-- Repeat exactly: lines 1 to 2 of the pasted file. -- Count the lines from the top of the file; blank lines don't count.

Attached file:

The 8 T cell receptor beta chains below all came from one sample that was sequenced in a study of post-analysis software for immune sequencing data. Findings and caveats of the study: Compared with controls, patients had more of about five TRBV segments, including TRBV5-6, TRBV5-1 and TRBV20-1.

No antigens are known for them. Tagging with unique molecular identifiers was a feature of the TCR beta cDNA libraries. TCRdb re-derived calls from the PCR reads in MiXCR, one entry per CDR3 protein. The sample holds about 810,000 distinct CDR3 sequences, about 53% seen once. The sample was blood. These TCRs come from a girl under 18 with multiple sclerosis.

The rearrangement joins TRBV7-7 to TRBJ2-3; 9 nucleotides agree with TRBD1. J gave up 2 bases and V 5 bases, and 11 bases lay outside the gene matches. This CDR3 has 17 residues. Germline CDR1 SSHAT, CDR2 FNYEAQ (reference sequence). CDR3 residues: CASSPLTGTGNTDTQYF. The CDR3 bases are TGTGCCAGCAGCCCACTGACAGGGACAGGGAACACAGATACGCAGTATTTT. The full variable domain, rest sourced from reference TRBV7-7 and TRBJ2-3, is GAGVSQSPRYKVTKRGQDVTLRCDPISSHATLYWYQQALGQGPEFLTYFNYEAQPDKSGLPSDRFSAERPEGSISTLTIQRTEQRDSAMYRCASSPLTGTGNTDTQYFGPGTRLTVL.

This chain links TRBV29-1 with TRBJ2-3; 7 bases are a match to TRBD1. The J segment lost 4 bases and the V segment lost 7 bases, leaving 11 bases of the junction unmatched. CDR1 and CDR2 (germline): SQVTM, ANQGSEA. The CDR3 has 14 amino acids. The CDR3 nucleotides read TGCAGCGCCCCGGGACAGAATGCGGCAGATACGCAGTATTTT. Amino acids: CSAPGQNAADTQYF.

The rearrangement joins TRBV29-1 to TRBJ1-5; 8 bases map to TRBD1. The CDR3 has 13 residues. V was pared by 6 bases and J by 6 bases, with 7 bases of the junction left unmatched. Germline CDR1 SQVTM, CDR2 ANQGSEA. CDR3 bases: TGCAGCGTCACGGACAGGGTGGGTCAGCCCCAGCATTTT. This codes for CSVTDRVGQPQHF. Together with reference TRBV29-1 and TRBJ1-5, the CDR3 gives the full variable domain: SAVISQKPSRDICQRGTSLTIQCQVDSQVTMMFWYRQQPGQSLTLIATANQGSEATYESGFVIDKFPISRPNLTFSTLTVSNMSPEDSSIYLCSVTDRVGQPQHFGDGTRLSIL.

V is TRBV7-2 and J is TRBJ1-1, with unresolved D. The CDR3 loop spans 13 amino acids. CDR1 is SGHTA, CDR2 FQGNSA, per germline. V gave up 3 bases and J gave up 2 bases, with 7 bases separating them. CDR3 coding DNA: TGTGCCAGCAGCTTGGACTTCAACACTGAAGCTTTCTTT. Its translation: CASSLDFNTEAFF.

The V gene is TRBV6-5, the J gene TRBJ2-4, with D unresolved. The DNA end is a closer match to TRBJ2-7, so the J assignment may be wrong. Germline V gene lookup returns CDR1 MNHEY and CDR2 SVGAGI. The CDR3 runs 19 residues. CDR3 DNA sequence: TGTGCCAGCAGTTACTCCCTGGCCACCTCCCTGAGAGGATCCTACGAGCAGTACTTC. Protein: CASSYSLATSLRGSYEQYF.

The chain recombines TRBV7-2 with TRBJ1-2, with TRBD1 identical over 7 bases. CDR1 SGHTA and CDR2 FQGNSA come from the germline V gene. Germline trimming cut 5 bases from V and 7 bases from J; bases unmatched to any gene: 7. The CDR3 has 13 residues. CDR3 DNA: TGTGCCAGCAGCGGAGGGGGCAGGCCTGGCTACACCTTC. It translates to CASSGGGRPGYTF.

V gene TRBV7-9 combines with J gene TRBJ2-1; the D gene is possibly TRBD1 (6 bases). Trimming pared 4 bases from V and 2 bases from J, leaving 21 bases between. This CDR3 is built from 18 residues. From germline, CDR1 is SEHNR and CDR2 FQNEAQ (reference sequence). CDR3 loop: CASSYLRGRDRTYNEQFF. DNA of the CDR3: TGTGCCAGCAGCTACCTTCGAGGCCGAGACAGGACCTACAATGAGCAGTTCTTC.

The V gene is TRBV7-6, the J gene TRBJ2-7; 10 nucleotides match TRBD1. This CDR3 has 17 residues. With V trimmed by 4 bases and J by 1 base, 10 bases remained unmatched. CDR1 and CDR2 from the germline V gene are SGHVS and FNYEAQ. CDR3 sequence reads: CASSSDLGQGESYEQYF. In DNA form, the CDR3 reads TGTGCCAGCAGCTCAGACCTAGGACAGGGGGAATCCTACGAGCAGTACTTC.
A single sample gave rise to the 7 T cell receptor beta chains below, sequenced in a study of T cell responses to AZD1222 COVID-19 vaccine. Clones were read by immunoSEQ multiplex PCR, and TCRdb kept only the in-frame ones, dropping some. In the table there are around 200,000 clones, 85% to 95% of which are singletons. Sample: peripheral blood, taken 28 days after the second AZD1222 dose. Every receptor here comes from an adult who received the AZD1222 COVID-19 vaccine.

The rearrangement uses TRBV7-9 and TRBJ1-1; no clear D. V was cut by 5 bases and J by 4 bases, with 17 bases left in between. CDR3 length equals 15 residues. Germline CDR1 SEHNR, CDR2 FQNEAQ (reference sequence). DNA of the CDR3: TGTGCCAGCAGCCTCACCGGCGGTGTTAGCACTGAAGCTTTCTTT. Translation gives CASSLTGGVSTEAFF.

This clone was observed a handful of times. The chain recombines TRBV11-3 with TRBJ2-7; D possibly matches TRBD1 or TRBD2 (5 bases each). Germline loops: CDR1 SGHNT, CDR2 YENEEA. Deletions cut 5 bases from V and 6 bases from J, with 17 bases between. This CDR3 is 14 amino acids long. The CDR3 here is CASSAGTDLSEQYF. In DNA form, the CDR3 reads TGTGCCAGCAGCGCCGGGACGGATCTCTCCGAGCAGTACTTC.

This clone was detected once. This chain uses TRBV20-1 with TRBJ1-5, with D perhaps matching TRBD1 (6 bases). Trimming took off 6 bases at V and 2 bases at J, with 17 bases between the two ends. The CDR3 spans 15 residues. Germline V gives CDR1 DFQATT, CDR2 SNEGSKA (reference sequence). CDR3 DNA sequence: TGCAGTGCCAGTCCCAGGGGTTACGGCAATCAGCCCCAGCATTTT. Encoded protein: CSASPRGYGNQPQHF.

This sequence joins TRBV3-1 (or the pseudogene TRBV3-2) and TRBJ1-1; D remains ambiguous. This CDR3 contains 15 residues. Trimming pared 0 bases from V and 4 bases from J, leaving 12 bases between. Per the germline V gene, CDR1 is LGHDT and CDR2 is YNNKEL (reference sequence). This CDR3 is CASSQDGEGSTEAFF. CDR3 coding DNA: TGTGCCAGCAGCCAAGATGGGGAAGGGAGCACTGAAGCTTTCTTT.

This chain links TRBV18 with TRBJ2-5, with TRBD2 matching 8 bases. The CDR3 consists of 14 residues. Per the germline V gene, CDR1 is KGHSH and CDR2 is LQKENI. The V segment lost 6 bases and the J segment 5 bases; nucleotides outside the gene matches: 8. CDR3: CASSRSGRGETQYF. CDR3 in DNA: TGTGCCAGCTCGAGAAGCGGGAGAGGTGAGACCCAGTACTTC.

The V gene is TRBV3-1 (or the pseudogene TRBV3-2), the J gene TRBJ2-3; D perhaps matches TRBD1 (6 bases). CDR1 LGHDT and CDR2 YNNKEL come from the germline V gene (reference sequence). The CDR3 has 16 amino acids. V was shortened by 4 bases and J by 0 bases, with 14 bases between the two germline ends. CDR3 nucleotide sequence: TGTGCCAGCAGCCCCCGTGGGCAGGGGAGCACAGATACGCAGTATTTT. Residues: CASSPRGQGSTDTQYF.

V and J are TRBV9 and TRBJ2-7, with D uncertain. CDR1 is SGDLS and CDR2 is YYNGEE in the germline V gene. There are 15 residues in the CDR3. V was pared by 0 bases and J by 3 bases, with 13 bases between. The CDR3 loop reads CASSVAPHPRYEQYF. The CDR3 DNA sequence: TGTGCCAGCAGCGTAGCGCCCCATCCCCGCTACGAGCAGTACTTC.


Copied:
The 8 T cell receptor beta chains below all came from one sample that was sequenced in a study of post-analysis software for immune sequencing data. Findings and caveats of the study: Compared with controls, patients had more of about five TRBV segments, including TRBV5-6, TRBV5-1 and TRBV20-1.

No antigens are known for them. Tagging with unique molecular identifiers was a feature of the TCR beta cDNA libraries. TCRdb re-derived calls from the PCR reads in MiXCR, one entry per CDR3 protein. The sample holds about 810,000 distinct CDR3 sequences, about 53% seen once. The sample was blood. These TCRs come from a girl under 18 with multiple sclerosis.